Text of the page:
From: Michael Schindler <mschindler@us...>  20060315 13:46:09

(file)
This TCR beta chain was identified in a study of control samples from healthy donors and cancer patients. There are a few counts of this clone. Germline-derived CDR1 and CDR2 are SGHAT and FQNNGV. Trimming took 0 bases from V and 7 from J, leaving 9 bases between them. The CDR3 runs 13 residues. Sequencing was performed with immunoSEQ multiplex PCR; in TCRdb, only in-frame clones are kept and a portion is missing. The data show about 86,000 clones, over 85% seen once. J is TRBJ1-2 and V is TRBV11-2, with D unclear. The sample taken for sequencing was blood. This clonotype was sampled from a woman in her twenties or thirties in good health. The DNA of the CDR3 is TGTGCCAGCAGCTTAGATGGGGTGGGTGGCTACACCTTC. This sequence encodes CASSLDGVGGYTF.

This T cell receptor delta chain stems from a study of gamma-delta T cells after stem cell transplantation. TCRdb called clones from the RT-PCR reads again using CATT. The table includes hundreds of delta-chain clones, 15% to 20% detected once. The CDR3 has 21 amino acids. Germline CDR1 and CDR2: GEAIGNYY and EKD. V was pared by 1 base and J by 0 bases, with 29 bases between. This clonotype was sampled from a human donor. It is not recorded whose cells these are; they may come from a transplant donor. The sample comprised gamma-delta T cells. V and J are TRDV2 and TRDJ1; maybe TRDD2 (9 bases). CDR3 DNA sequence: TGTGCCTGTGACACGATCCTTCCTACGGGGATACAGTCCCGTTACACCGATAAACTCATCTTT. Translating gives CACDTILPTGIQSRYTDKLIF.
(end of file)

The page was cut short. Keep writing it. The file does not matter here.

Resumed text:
Hello Wout, On 15.03.06, Wout Ruijter wrote: > This is not so much about the actual constraint function as it is > about the library facilitating user defined constraints. > Do you agree with the suggested modified system.C? Or do you apply the > constraints in another phase of the analysis? > > By the way, Ben, I answered your mail presuming that AMR was steered > to give periodic meshes as well, which is something I do but it is not > general at all. > This means that I agree with your suggestion of having > unoverwriteable AMR related constraints. > I guess the options are broadly: > 1  First apply AMR constraints, then user constraints > user > checks/decides whether to overwrite AMR constraints > 2  First user constraints, then AMR constraints > AMR always > overwrites any other constraints > 3  First AMR constraints, then user > constraints are > unoverwriteable, so AMR constraints prevail. > 4  There is another option, where a dofconstraintrow can have a type > variable, and constraints are overwritten/ignored depending on their > type. > > I think the third is the best option, if there are no cases in which > AMR constraints need to be able to overwrite each other. I have done it with option 1. This requires the user to be cautious with the existing constraints from AMR (!). Options 2 and 3 made no sense in my case. I have quite a general implementation of periodic boundaries. I do not map nodes onto nodes but find for the ``eliminated'' nodes the weights on the "kept" side. The picture looks something like this: * x * x * x * x * x * x * x * "eliminated" ^  mapping  * x * x * x * x * "kept" * are vertices, x are secondorder nodes. Thus, the AMR constraints at the "eliminated" side must be broken in order to keep the solution as continuous as possible. It would also be possible to keep the AMR constraints, but then only the vertices of the "eliminated" side can be constrained in terms of the "kept" side. Another problem is caused by your option 3: The nodes which reside both on a periodic boundary and on some other boundary, a wall or something. I implemented the boundary condition also at the wall with constraints. If I cannot overwrite the AMR constraint which may happen to be also at such a node, then I am in trouble with the other constraints. Therefore, I think that option 1 is the best choice, although it is not foolproof, and users may do strange things here. Michael.  "A mathematician is a device for turning coffee into theorems" Paul Erdös.